Young students learn about farming during field trips

Welcome Table Farm employee Liz Phililps helps a Berney Elementary School student guide a single-horse walk-behind cultivator in the potatoes.

Welcome Table Farm employee Liz Phililps helps a Berney Elementary School student guide a single-horse walk-behind cultivator in the potatoes. Photo courtesy of Beth Thiel

Advertisement

I’m youngish. At 36 I have some qualms about soon entering the new category of “middle aged.” But compared to other farmers, I’m really quite a spring chicken. The 2012 Census of Agriculture conducted by the Department of Agriculture found the average age of farmers is 58.3 years. In another 22 years, I’ll reach the average. I should have a good long run after that.

There’s good reason for the concern about the aging demographics of the people who feed us. I’m thrilled with the new efforts to support young farmers, such as the National Young Farmers Coalition.

photo

Welcome Table Farms employee David Hancock talks up the health benefits and good flavor of spinach before the students sample it.

Our regional land grant university, Washington State University, was one of the first to offer certificate and degree programs in organic agriculture. Andy graduated from The Evergreen State College’s Ecological Agriculture program. These courses offer excellent support and technical training for young people who have decided to farm.

How are young people inspired to make that choice? When kids are being guided toward a career, do they think of farming as an option? I’d like that to be the case. Some of the best and the brightest folks I have ever known did not dwell at a university or in an office, but in the fields.

For the last couple of years we’ve been able to share this message with the second- and third-graders in the Walla Walla School District. Through a two-year USDA Farm to School Initiate Grant, and the support of School District No. 140, every third-grader has had the chance to visit Welcome Table Farm. A whole grade level comes from a school at a time — two buses, 70-110 kids, for two hours.

FYI

The Farm to School USDA grant that has helped fund these school field trips ends this summer. Coordinator Beth Thiel and an advisory committee are looking for ways to continue the programming.

Other goals of the grant have been to increase local foods served in the school meal programs, support gardens in the schools and provide nutrition and cooking education for students and parents.

Great gains have been made. If you’d like to support future activities please contact Beth at bthiel@wwps.org.

We divide the kids into five or six groups that rotate through different stations led by our fearless farmers. Tasting, transplanting, pest management and bug collection, animals and compost, draft horses and tillage tools and marketing were the regular stops on this spring’s tour. Highlights for the kids always include petting the dog, eating strawberries and watching when the horse takes a pee.

And at each station we talk about being farmers. How it requires really good problem-solving skills and critical thinking. For my part, I share that I feel really lucky to be able to work outside. I love that my job requires so much of me, both physically and intellectually. It’s the challenge of making such a complex system work that is so appealing. I eat really well. I’m in good shape. I make a decent living. In other words, farming is an option.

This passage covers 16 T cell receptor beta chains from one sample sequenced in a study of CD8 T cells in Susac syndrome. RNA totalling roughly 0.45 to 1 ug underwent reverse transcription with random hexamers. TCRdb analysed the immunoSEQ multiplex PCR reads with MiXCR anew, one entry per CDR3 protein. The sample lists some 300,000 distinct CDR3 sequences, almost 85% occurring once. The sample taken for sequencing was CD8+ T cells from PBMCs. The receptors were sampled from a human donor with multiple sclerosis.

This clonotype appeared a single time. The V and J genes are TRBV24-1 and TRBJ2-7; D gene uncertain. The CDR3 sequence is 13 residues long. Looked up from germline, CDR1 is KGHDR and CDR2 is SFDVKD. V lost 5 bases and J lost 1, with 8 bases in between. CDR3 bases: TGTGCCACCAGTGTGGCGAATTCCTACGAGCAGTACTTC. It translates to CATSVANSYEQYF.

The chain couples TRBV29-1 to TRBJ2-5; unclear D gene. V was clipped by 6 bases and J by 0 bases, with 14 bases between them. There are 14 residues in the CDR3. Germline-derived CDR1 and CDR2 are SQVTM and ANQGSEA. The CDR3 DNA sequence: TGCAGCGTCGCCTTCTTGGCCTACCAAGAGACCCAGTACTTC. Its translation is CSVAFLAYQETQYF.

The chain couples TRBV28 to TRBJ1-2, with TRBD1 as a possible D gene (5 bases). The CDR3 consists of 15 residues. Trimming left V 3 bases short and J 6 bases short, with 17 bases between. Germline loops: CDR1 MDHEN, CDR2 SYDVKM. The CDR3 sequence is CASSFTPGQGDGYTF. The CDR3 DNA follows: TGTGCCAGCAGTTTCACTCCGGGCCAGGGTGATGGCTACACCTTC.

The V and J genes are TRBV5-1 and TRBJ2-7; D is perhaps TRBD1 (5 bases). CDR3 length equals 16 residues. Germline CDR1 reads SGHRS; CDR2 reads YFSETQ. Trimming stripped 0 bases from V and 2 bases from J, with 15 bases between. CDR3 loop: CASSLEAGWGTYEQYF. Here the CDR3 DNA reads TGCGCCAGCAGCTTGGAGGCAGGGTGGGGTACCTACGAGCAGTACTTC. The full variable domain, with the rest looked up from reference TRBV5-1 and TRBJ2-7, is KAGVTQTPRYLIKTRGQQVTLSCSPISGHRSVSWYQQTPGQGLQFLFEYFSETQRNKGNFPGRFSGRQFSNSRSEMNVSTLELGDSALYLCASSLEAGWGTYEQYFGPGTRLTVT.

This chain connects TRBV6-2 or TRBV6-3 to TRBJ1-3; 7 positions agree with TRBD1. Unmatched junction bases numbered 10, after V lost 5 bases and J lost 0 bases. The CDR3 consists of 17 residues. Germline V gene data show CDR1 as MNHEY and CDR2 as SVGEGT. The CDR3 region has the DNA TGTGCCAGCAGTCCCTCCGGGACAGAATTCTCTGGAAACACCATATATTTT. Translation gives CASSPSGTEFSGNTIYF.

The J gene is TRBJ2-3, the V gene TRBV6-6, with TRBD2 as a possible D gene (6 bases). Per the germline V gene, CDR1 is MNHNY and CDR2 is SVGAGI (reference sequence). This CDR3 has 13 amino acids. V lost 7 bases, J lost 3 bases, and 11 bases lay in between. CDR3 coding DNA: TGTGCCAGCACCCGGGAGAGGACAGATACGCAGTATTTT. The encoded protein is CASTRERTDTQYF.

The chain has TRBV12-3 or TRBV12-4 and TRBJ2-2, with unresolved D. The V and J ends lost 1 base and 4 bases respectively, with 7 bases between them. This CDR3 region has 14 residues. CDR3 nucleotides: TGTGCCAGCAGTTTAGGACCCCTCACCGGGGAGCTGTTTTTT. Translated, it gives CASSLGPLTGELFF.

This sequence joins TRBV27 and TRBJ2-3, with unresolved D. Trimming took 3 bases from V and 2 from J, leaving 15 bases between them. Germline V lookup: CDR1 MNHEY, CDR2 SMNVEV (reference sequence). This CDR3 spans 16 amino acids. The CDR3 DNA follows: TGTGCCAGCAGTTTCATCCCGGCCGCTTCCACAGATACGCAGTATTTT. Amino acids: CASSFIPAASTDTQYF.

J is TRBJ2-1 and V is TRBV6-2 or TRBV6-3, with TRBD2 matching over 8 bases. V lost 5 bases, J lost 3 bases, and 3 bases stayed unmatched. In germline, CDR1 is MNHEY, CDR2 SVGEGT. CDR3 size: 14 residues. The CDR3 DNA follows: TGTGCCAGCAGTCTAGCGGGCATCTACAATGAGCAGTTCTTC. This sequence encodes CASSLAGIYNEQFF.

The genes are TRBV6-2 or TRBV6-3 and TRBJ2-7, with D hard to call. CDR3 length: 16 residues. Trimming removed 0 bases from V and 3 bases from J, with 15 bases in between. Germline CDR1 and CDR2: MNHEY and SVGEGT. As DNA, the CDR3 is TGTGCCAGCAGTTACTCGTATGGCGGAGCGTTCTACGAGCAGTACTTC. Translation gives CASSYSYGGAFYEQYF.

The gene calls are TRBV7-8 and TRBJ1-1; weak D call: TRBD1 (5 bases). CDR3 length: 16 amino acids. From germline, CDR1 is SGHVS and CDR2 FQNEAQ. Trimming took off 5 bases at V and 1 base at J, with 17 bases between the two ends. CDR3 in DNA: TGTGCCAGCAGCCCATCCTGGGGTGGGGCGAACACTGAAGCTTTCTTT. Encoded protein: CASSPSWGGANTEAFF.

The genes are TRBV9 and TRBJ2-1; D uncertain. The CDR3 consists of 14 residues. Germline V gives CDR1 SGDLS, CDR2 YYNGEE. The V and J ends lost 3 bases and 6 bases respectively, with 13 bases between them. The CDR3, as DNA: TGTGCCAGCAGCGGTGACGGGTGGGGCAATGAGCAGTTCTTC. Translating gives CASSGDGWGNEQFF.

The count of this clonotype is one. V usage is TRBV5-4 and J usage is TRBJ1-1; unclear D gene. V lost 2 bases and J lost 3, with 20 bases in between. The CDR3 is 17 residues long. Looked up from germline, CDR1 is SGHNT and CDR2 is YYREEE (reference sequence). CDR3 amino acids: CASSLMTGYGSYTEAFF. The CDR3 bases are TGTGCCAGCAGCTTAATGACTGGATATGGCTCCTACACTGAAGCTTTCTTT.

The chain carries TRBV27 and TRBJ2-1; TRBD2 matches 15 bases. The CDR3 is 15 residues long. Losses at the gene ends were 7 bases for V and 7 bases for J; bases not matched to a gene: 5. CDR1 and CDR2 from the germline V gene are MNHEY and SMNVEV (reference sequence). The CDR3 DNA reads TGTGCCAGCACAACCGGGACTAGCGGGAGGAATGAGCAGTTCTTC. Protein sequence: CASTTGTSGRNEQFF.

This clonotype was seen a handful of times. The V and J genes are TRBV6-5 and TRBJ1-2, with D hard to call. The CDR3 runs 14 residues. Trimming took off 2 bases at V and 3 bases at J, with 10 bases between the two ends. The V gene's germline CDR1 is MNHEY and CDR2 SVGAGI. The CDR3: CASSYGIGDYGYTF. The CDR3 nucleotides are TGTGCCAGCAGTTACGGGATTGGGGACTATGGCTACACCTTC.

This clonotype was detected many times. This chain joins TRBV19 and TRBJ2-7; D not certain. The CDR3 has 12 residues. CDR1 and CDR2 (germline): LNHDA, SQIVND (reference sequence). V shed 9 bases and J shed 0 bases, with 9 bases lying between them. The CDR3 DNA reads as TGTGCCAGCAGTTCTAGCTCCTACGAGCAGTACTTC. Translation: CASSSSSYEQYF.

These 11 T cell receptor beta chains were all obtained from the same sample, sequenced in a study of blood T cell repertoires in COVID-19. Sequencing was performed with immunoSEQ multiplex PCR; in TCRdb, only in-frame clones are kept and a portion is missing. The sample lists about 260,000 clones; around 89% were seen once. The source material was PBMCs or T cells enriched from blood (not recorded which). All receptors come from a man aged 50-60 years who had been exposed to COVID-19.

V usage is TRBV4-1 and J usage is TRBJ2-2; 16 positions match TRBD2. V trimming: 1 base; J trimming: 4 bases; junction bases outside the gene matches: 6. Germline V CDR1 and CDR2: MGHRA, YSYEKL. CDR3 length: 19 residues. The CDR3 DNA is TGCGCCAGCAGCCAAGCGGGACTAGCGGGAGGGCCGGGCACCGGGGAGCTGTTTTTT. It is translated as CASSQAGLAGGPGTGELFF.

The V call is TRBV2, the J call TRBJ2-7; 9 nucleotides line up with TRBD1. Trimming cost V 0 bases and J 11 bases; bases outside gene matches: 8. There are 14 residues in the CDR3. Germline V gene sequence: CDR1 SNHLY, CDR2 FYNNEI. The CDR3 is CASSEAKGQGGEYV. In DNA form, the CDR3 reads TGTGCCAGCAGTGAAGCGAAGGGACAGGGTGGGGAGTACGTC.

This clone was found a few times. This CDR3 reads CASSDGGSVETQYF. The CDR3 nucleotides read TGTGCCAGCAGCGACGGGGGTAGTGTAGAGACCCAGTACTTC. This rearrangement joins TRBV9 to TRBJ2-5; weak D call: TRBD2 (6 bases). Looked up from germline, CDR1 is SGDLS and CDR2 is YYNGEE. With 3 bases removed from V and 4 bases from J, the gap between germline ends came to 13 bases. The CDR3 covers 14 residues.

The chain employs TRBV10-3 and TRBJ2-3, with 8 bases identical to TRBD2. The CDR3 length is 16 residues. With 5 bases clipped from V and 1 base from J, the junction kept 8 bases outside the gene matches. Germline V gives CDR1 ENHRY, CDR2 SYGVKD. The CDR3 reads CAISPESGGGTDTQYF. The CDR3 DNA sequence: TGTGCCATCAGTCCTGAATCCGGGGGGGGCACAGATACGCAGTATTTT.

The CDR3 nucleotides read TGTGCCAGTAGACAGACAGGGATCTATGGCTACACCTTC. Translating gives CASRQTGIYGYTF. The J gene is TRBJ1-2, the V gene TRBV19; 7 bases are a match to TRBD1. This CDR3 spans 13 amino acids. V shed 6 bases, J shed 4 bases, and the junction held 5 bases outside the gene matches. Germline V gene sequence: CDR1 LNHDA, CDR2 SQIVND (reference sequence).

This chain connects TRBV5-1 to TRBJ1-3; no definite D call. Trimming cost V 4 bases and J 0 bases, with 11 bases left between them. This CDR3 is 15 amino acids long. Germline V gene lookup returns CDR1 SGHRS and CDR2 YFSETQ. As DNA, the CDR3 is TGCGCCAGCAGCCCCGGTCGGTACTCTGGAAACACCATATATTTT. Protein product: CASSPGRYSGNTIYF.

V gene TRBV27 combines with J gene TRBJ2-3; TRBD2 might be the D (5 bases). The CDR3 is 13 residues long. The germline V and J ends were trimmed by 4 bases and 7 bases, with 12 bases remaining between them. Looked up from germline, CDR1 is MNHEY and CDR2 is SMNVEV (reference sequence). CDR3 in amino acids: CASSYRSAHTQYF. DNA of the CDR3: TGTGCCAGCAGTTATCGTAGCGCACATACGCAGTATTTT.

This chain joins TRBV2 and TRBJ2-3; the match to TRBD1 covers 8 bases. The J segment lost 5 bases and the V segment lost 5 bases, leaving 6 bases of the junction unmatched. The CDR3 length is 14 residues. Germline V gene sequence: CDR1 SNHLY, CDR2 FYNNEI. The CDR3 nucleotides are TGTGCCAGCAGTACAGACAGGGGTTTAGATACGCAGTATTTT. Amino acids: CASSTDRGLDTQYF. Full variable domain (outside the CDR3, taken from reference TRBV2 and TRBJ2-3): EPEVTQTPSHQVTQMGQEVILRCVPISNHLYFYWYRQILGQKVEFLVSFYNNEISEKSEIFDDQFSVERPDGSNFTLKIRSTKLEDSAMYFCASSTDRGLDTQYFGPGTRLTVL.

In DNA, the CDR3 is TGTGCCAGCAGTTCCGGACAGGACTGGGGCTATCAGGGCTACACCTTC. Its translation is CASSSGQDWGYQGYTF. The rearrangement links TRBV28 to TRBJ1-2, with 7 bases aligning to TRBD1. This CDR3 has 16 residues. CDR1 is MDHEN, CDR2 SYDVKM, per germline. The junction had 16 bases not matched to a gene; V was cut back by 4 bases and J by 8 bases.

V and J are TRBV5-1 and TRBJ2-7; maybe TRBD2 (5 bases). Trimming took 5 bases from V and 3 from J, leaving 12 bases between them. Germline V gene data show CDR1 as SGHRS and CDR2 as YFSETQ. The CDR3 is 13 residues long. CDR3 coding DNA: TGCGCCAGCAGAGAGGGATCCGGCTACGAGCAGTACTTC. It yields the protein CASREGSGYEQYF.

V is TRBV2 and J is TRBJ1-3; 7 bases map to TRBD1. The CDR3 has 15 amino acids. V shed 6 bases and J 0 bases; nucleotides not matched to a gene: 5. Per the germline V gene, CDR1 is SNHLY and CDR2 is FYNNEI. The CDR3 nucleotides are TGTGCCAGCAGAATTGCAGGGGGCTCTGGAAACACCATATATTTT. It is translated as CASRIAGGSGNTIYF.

photo

Treshawna Alexander tries peas fresh from the pod.

For field trips we charge a small fee per kid, which covers our prep time, some maintenance of facilities, the time of the actual field trip and the food that the kids sample. We also host field trips for private schools, Camp Fire, the YMCA preschool and other groups in town.

The second-graders in Lucy Gregoire’s class at Green Park Elementary visited Welcome Table in September. Lessons continued in their school garden this fall. Over the winter Mrs. Gregoire read my Weekly columns to her students. They thought of additional questions to ask “Farmer Emily.” I answered these inquires via email. It was really fun.

Mrs. Gregoire writes: “Our hope was that this correspondence throughout the winter would help keep the children thinking about soil, farming/gardening and vegetables. I have noticed a marked interest in my classroom response to the WSU Food$ense program this winter. For the first time, my class discussed nutrition outside of the lessons.”

Spending time in gardens and visiting farms helps kids make better food choices. Research shows they are much more likely to eat fruits and vegetables if they see how they grow. We see this on Saturday mornings at the Downtown Farmers Market. Kids bring their parents by the stand for more of those peas or spinach that they tried and loved at the farm.

My greatest compliment, however, was recounted to us by a parent whose third-grader visited the farm. One day her daughter said, “Mom, when I grow up I want to be a scientist. Yeah. Someday I’m going to be a farmer like Andy and Emily.” That a girl!

Emily Asmus and her husband, Andy, own and operate Welcome Table Farm, a small, diversified farm in the Walla Walla Valley. This column describes what’s going on at the farm each month. They can be reached at 509-529-0772 or emily@welcometablefarm.com.

Comments

Use the comment form below to begin a discussion about this content.

Sign in to comment

Click here to sign in